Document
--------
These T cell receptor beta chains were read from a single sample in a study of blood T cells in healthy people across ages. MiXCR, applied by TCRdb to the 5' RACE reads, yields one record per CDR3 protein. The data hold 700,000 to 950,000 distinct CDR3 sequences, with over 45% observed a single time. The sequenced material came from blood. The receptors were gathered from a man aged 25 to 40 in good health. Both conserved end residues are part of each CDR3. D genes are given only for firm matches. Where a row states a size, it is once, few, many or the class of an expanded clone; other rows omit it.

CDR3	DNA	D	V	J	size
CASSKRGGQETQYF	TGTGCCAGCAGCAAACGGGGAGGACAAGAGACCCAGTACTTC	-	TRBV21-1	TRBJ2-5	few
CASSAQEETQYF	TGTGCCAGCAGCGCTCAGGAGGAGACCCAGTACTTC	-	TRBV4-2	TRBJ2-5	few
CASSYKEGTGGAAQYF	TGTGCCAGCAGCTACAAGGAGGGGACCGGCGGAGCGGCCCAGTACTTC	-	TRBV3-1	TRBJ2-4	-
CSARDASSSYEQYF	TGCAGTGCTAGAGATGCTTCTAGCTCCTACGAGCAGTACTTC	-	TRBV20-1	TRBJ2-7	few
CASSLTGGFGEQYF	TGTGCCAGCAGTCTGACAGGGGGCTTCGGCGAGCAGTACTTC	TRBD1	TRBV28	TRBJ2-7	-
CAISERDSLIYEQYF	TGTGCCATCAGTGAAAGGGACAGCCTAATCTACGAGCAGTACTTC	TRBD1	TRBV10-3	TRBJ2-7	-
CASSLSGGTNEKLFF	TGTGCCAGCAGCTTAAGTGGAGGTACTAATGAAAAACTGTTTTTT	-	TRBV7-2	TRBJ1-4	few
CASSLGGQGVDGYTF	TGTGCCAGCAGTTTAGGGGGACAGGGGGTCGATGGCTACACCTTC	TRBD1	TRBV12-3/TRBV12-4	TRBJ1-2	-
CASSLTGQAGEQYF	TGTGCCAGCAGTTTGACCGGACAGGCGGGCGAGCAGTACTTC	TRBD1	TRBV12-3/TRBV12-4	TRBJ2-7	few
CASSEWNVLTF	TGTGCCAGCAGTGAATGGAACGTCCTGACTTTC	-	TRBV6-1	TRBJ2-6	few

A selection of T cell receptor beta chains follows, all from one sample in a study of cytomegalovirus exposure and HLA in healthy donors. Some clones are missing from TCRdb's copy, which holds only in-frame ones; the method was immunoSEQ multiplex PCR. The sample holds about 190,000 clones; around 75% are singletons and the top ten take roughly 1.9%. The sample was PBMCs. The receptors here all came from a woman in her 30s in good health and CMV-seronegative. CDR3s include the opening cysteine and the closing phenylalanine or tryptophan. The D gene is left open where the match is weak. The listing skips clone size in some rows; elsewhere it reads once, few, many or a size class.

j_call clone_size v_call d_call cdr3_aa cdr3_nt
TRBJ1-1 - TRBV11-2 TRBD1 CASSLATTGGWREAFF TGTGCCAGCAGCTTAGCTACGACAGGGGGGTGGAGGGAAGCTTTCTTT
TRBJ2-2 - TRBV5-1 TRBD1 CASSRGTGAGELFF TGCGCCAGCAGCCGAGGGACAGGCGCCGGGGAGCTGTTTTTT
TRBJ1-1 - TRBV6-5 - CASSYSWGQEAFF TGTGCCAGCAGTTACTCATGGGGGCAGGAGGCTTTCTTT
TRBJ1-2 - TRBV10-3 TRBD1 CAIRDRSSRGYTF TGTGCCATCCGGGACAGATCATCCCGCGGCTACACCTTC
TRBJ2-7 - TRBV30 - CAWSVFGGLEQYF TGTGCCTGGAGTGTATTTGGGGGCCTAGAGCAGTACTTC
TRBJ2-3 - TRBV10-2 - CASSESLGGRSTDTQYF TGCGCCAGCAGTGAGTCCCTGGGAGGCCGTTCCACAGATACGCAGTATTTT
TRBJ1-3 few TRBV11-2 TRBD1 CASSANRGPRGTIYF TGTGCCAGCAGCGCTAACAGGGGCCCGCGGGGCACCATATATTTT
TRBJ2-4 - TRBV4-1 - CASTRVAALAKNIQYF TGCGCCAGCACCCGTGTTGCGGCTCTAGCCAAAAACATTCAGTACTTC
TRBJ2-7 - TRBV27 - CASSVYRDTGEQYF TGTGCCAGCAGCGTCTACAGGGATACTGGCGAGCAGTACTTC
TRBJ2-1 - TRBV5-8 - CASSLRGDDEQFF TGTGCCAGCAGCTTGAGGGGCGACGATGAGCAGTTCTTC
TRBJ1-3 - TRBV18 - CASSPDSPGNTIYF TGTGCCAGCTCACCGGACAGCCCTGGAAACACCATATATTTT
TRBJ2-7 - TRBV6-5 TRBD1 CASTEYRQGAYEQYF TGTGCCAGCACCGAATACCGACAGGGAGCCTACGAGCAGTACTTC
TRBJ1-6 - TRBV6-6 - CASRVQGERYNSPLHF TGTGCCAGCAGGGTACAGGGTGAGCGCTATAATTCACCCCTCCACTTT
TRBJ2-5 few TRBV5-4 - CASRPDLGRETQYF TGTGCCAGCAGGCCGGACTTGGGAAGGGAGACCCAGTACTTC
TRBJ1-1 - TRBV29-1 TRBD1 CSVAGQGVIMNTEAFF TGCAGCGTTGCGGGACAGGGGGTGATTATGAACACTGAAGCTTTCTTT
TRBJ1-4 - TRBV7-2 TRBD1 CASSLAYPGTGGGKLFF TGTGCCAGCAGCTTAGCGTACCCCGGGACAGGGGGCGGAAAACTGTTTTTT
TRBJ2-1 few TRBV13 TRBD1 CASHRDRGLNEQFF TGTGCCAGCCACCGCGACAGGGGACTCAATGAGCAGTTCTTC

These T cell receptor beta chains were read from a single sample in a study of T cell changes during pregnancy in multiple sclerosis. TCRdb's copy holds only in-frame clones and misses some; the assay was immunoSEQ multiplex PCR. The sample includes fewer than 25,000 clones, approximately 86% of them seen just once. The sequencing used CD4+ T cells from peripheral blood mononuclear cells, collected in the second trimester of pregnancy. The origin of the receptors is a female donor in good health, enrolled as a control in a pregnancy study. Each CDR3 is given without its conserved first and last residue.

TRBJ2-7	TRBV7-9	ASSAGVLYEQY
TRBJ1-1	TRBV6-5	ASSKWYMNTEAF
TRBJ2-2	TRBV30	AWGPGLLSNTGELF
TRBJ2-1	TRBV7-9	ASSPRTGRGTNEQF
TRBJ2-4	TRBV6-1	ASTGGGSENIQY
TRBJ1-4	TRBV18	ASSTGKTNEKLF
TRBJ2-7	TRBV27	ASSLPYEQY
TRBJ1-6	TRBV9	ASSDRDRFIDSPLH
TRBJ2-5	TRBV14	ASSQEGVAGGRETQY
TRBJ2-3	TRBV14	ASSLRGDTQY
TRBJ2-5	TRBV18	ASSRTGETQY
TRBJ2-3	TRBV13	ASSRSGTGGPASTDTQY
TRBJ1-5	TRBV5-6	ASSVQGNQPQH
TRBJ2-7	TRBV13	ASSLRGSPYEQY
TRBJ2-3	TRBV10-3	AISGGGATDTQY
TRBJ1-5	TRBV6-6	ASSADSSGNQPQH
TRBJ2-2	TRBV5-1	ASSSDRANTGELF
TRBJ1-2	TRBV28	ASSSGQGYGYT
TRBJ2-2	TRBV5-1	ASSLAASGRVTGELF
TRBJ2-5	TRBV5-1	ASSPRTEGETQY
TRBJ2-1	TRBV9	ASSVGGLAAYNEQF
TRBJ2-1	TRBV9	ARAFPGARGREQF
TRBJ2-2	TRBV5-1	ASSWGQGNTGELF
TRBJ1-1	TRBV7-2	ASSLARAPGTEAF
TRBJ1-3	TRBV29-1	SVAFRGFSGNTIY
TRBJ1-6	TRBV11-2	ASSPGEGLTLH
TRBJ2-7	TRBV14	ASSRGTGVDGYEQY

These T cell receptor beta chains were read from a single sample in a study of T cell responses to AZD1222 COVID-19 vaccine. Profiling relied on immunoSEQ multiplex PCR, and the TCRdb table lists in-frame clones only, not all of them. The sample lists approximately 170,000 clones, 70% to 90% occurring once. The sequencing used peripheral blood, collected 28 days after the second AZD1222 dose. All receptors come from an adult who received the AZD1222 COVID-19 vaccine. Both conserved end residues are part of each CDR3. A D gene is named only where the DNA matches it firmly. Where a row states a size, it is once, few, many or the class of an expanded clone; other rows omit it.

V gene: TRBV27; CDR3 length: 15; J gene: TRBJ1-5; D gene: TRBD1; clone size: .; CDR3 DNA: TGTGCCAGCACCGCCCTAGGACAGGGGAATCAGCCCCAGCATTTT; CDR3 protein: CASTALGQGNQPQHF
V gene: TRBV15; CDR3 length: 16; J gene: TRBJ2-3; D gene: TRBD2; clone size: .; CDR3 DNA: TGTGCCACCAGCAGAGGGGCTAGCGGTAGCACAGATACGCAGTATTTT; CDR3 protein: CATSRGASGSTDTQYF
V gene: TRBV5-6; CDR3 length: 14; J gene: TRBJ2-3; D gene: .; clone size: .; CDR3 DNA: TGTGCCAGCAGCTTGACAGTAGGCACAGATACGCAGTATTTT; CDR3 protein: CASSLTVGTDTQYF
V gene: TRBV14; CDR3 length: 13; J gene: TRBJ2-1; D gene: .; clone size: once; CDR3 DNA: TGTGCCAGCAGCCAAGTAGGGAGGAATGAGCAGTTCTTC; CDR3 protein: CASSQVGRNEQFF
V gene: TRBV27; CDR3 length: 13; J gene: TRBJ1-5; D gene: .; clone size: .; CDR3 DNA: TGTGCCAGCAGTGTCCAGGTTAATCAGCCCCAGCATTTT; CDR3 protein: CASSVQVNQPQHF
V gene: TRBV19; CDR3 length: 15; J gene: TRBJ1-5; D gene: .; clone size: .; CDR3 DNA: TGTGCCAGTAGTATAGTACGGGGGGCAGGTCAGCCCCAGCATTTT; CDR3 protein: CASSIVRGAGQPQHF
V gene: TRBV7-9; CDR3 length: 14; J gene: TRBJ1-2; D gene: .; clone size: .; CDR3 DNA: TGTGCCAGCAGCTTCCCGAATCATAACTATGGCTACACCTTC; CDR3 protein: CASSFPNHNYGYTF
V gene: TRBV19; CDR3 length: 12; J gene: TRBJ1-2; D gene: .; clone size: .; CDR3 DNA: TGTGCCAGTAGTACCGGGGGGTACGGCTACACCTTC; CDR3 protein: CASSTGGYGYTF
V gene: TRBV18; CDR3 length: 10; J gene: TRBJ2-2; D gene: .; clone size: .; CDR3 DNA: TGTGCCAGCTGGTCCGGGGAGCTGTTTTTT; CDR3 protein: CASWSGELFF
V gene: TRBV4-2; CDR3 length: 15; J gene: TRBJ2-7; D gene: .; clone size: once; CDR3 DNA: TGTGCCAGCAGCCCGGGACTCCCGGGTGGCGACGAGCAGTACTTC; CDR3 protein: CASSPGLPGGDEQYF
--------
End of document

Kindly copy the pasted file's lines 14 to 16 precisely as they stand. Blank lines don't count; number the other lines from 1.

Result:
j_call clone_size v_call d_call cdr3_aa cdr3_nt
TRBJ1-1 - TRBV11-2 TRBD1 CASSLATTGGWREAFF TGTGCCAGCAGCTTAGCTACGACAGGGGGGTGGAGGGAAGCTTTCTTT
TRBJ2-2 - TRBV5-1 TRBD1 CASSRGTGAGELFF TGCGCCAGCAGCCGAGGGACAGGCGCCGGGGAGCTGTTTTTT